The current account mortgage is attracting much commentary and debate in the industry. Now that eight providers are offering this new concept in mortgage provision, Paul Holden, Head of the Inter-Alliance mortgage desk finds out what all the fuss is about
The advantages are significant – any influx of funds to the account, such as salary bonus, share dividends immediately reduces the outstanding balance of the loan. As interest is calculated daily (in most products) this results in lower interest charges. This in turn allows a shorter mortgage term, resulting in less interest paid over this shorter term.
The disadvantage is primarily a psychological one. Individuals may balk at looking at their bank account to discover they are a few hundred thousand pounds overdrawn, and may feel they are perpetually in debt. That said, this could be considered positively – the current account mortgage accurately reflects their financial situation, and it can be argued this encourages the borrower to clear the debt sooner.
However, current accounts are not suitable for everyone. They are best targeted at financially astute borrowers who value the flexibility and control that current account mortgages can offer. They are also particularly suitable for borrowers who wish to fast clear their mortgage. They are also appropriate for business owners, amateur and professional landlords and workers who earn significant bonuses or additional earnings.
The way in which current account mortgages really come into their own is the way interest can be reduced by controlling payments into and out of the account. This is achieved through arranging for the salary to be paid into the account and the mortgage and other standing orders to be paid out of this account as far apart as possible. This means that for 27 or 28 days of every month the full effect of the net salary reduces the capital balance and therefore the interest payable. This gives an artificially lower balance for most of the month, leading to much lower interest payments.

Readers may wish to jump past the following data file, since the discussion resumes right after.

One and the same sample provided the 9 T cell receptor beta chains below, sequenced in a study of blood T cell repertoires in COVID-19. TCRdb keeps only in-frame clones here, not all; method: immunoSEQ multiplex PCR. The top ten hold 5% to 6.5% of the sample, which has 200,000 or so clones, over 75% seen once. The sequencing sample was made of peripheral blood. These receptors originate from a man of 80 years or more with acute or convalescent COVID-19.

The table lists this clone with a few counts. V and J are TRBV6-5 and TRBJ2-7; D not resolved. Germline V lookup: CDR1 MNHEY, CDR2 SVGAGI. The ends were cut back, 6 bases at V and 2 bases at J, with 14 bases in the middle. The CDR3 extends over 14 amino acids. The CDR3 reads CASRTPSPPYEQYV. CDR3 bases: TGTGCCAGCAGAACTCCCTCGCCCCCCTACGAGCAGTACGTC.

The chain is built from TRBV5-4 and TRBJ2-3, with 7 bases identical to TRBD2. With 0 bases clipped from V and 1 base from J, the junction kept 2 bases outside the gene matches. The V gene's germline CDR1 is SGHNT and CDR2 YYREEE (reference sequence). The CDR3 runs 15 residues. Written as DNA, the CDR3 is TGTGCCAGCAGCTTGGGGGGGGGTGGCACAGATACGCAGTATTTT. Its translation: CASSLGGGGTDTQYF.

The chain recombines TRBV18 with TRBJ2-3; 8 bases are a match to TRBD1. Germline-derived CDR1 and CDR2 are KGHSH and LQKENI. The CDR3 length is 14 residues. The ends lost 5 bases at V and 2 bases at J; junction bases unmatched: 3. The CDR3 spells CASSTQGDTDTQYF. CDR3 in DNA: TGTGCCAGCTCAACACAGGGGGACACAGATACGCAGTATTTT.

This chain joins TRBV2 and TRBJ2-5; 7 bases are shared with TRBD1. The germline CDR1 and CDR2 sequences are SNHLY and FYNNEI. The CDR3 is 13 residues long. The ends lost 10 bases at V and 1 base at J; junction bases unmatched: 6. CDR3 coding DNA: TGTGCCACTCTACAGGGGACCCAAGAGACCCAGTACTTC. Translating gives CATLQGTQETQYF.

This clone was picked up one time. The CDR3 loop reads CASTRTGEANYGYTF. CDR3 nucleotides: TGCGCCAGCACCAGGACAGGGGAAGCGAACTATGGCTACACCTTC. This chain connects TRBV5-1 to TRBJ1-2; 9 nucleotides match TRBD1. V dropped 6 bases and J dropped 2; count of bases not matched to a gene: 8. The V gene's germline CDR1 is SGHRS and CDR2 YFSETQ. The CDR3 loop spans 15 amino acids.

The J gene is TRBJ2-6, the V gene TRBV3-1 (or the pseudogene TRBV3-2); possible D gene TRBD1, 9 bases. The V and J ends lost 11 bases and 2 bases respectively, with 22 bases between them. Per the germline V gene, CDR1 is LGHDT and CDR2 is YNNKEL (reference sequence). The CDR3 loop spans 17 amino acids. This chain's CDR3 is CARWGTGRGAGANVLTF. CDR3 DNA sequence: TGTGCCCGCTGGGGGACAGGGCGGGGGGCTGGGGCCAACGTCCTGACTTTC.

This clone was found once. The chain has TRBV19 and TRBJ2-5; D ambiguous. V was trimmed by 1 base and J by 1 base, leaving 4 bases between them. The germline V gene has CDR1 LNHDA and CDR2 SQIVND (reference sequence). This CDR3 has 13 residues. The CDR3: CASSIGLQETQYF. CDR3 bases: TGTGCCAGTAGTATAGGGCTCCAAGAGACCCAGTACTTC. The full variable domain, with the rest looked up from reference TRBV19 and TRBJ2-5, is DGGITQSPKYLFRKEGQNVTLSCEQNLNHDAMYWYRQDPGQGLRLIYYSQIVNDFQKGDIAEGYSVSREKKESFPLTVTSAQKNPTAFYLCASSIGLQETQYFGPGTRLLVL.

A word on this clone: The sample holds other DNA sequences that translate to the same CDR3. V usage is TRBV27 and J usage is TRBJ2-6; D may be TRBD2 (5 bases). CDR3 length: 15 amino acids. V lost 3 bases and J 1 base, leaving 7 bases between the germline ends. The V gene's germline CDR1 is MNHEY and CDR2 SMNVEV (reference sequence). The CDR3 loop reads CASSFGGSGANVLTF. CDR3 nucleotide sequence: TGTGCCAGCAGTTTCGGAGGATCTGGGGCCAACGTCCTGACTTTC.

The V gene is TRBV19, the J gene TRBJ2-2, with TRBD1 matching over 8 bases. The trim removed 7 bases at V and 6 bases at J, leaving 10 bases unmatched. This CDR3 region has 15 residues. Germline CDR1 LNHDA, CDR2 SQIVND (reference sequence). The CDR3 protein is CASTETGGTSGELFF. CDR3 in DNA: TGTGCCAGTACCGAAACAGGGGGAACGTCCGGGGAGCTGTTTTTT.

There are further benefits to be achieved for Landlords, who can select a number of buy-to-let current account mortgages. The landlord can pay into the current account the full amount of the gross rental income and organize for the loan repayment to come out of the account at the other end of the month, thus reducing interest payments. The Landlord can even write a cheque from the current account for his tax bill, thus keeping his entire property management under one account.
Directors of private limited companies and the self-employed can also use a current account mortgage as the ultimate flexible overdraft facility, using far more competitive rates than other overdrafts by paying income or revenue into the account and withdrawing the funds instantly to pay bills. The net effect would clear a domestic mortgage by reducing interest payments over the mortgage term.
Current account mortgages can also be used for effective financial planning. They can be used, for example, to lump sum fund a pension or investment by waiting until year end bonus' are declared and dividends from other investments, maturing bonds or Tessa's and tax bills calculated. These funds can be stored and controlled in a current account mortgage that reduces (albeit temporarily) the capital balance outstanding and the interest payable there upon.
So it should be considered that current account mortgages are an excellent addition to the financial adviser's armoury. However, they are to be recommended with the caveat that they are not for everyone. To truly benefit from them, a client must be self disciplined and excellent at planning their finances. For the ill disciplined, there is a temptation to operate them as a conventional current account, negating the benefits and exposing the lender to higher interest rates.
However, the current account mortgage should be welcomed by financial advisers and consumers alike, if only for the extra choice it offers in a fast-evolving marketplace.IFAonline
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